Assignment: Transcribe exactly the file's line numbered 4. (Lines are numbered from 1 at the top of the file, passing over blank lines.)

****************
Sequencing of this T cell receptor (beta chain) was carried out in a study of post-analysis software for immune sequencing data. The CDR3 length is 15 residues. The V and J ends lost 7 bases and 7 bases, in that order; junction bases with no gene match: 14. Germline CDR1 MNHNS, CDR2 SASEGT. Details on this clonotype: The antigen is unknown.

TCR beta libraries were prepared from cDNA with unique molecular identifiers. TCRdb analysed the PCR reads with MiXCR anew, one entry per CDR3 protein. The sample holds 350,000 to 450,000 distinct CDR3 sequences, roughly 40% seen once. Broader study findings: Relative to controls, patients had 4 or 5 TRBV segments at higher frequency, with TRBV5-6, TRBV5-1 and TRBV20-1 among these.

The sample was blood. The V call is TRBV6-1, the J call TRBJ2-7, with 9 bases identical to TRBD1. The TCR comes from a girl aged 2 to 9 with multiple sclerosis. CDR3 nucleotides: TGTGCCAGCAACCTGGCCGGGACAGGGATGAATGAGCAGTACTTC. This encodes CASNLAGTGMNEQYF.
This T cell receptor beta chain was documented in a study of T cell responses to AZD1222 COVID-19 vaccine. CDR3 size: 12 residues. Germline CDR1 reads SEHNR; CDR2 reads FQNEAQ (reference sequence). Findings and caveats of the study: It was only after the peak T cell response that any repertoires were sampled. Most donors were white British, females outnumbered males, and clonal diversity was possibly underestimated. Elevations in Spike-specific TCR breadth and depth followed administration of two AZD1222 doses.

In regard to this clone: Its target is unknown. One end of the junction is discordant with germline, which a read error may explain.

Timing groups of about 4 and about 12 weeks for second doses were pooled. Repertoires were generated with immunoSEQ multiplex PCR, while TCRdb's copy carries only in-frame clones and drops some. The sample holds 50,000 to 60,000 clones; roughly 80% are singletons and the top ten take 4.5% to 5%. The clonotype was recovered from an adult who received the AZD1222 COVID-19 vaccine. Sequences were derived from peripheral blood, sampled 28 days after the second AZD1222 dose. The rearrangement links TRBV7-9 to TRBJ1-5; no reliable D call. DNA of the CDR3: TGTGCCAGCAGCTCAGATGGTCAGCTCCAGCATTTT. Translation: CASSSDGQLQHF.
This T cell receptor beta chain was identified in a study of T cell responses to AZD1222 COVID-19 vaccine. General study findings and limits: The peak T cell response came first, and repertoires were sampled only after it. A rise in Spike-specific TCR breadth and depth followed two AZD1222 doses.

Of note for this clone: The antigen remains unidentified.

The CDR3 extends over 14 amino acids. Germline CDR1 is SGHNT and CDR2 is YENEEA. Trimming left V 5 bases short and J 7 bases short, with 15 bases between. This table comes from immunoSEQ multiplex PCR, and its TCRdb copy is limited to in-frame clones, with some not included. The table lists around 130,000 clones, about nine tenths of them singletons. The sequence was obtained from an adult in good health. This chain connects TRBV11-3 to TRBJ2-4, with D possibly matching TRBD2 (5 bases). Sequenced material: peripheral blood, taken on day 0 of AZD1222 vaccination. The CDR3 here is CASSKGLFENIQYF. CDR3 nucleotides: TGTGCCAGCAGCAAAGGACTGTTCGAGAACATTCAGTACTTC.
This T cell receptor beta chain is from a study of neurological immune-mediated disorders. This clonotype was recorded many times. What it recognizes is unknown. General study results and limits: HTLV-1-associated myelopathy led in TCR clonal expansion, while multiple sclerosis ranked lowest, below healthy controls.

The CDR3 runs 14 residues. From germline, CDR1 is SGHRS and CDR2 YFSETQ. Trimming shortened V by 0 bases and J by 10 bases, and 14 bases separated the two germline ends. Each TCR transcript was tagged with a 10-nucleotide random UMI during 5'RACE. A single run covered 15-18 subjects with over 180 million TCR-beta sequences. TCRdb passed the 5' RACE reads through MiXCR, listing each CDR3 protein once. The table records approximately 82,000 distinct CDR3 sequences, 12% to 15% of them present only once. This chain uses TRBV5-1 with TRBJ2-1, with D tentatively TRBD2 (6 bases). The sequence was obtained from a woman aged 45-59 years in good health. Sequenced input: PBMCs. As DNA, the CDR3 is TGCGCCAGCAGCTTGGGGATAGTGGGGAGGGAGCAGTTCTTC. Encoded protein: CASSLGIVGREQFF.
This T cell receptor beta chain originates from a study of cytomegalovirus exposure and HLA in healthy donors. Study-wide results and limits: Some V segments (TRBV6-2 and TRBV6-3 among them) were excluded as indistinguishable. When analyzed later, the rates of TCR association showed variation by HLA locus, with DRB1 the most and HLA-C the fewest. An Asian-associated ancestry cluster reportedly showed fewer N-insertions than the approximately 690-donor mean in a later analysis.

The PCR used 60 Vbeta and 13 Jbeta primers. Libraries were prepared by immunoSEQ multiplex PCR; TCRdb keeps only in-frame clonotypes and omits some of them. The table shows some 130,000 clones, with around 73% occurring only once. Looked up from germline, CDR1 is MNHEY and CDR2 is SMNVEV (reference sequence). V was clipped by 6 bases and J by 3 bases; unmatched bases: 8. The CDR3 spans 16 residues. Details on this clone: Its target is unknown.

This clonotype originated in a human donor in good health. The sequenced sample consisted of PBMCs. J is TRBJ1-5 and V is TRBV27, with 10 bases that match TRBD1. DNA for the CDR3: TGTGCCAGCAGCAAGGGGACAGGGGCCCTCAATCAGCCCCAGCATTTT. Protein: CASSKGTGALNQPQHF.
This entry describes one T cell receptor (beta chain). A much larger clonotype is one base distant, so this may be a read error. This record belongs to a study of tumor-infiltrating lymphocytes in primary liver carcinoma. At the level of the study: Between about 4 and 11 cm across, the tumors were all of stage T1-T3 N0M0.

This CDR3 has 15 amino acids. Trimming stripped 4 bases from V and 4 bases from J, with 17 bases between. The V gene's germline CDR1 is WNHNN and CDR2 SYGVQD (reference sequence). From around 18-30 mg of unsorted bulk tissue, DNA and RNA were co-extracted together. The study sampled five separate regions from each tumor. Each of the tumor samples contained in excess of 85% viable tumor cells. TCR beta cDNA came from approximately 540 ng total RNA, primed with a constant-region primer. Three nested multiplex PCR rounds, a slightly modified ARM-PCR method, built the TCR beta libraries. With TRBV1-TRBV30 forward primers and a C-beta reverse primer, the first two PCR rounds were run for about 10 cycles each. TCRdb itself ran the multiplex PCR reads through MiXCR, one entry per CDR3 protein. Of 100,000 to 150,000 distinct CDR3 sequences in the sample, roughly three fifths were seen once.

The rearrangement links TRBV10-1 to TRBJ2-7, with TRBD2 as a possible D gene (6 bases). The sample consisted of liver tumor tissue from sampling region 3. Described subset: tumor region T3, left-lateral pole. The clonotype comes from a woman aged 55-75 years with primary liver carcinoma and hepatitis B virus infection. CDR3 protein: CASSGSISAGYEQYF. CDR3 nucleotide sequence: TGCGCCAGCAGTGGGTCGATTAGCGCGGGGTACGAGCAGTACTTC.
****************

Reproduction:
This T cell receptor beta chain was documented in a study of T cell responses to AZD1222 COVID-19 vaccine. CDR3 size: 12 residues. Germline CDR1 reads SEHNR; CDR2 reads FQNEAQ (reference sequence). Findings and caveats of the study: It was only after the peak T cell response that any repertoires were sampled. Most donors were white British, females outnumbered males, and clonal diversity was possibly underestimated. Elevations in Spike-specific TCR breadth and depth followed administration of two AZD1222 doses.